The latest job for a Kinect is to teach you how to move. In principle, it could teach you how to play the cello, perform martial arts or dance. But my guess is that you still need talent.
There have been a number of Kinect-related announcements from Microsoft Research recently but LightGuide if perhaps the most innovative in terms of what you can use a Kinect for.
In most cases the body tracking that the Kinect provides is simply used to find out where the body parts are and react to this in an appropriate way, e.g. by moving a ball. In this case the body tracking is used to locate the body part and project a helpful symbol onto it that indicates how the body part should move to complete the task correctly.
For example, if you are learning how to bow a cello then LightGuide will project a symbol showing how you should move your hand to best complete the task. The same applies if you are trying to learn a martial art or dance.
The big problem for the research team was to find a set of symbols that could be easily understood in terms of which direction in 3D the hand or arm should move, watch the video to find out more:
This is another of those ideas that probably could be applied in situations that the research team hasn't thought of as yet. The whole idea of training for "muscle memory" is a fairly new subject area and this approach has a lot of potential.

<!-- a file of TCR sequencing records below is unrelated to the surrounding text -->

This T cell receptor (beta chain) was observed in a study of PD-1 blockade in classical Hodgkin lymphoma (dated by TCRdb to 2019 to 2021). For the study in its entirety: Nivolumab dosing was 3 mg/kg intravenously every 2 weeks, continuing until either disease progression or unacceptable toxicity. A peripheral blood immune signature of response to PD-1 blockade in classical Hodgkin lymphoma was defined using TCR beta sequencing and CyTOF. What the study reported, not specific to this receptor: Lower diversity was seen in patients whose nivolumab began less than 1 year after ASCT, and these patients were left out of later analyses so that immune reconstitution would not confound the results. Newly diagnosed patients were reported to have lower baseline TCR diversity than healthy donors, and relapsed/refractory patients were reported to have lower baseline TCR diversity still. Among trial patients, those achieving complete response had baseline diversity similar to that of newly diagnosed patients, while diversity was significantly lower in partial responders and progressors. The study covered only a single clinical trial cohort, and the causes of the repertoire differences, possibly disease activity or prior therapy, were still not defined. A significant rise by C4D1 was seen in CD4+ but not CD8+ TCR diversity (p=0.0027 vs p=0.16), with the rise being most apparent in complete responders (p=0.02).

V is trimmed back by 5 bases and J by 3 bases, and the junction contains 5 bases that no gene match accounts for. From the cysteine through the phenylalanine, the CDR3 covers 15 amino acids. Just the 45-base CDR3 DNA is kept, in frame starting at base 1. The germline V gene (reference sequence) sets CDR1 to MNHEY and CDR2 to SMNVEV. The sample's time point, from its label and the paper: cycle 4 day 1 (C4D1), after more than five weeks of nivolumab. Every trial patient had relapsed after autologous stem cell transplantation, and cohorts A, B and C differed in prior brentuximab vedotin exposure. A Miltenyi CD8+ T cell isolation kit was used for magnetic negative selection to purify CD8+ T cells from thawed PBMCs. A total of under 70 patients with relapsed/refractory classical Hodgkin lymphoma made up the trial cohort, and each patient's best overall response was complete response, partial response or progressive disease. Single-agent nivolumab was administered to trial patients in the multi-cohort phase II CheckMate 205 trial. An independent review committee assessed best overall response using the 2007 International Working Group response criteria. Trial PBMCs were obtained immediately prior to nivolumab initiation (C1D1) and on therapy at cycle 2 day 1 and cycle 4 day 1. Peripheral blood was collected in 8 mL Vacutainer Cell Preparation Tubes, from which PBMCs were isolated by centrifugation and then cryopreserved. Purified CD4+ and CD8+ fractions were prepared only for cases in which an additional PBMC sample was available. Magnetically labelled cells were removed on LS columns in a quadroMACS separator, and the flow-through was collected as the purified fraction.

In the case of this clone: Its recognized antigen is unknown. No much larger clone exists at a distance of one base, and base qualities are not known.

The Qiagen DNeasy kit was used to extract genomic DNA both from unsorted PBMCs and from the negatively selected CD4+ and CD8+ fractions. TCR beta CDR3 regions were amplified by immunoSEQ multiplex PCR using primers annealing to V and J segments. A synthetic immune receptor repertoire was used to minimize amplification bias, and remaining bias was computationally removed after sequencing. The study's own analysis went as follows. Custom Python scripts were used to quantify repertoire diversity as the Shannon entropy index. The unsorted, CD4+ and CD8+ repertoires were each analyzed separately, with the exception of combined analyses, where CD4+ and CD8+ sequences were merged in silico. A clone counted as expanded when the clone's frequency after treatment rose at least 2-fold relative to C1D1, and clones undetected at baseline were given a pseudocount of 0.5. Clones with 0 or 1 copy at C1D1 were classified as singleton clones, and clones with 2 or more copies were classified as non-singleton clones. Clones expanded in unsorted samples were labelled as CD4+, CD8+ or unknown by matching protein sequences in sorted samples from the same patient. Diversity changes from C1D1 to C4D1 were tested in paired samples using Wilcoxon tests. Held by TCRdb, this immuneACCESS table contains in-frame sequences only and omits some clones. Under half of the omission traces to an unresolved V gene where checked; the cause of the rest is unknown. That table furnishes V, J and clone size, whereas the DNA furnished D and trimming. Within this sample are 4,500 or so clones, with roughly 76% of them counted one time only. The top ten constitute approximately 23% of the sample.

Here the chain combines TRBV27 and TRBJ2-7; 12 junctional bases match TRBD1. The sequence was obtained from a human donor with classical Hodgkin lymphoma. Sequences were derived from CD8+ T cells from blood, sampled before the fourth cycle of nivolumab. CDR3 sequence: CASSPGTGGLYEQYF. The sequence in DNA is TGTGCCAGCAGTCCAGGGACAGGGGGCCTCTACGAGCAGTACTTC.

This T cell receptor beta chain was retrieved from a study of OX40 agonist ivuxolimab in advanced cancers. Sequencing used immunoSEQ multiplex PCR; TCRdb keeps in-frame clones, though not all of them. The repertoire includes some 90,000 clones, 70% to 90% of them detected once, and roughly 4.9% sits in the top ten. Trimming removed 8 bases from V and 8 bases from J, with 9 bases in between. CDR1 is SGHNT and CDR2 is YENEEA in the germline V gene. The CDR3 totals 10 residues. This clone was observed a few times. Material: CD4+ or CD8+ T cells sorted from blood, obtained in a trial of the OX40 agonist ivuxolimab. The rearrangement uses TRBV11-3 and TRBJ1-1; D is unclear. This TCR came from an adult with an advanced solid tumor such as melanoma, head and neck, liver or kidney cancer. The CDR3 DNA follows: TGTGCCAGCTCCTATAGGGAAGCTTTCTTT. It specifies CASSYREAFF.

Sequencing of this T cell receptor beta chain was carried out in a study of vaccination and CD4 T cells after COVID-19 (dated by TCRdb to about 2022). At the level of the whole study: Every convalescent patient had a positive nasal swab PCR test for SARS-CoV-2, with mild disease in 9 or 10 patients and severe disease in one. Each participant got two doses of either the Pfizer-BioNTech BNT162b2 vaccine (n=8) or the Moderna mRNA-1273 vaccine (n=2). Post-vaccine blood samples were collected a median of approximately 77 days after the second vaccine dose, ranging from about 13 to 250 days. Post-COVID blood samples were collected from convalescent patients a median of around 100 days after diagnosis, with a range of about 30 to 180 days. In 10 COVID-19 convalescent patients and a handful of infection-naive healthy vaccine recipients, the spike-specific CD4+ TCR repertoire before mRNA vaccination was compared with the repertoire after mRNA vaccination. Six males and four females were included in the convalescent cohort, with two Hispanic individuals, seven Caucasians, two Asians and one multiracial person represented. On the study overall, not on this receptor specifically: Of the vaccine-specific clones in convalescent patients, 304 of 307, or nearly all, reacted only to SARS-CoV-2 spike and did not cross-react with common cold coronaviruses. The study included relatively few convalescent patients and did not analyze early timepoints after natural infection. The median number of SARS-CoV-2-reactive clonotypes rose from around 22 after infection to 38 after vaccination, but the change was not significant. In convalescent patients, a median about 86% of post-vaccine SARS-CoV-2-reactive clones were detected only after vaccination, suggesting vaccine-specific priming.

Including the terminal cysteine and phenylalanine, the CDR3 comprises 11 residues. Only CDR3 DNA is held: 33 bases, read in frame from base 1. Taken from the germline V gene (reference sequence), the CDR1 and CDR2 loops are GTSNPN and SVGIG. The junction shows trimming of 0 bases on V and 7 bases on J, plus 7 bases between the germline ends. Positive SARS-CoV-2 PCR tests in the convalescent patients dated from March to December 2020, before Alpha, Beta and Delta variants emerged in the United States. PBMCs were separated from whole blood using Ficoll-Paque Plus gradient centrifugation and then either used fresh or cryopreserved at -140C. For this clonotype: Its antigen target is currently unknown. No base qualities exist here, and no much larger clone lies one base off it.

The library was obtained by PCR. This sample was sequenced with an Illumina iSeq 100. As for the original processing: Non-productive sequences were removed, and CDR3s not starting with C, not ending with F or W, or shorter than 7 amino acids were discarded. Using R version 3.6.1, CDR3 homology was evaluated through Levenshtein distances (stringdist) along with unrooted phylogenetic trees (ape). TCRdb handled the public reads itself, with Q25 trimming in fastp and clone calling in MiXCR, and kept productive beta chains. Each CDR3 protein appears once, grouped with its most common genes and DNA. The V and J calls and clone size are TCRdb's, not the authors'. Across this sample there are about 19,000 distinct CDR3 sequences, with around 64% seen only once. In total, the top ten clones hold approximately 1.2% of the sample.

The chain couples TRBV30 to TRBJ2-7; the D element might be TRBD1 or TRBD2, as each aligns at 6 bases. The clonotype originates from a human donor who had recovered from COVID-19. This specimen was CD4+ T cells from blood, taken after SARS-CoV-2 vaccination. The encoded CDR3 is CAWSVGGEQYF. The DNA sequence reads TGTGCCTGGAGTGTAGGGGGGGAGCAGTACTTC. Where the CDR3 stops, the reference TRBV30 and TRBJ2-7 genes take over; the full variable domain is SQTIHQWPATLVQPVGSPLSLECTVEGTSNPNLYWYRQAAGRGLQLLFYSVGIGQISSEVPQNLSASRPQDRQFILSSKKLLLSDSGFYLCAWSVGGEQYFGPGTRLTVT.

There are some obvious problems to solve. For example, suppose you wanted to teach how to play the guitar or piano, then you would need to detect the location of individual fingers - something that the current Kinect would find difficult to do reliably. The same problem occurs in all sorts of similar situations - painting, sculpting and so on.
A second problem is being able to see the visual hints. For example, how do you indicate where a user should put their feet while learning to dance? Perhaps what is needed in these situations is some sort of localized feedback - say a wall projection showing actual feet and target feet positions.
Clearly there is a lot of scope for further work and it would make a really good project for the experimenter.
One of the big advantages of open source is that if you don't like the current state of things you can simply create a fork and make your own version of the project. However, not all forks are equal a [ ... ]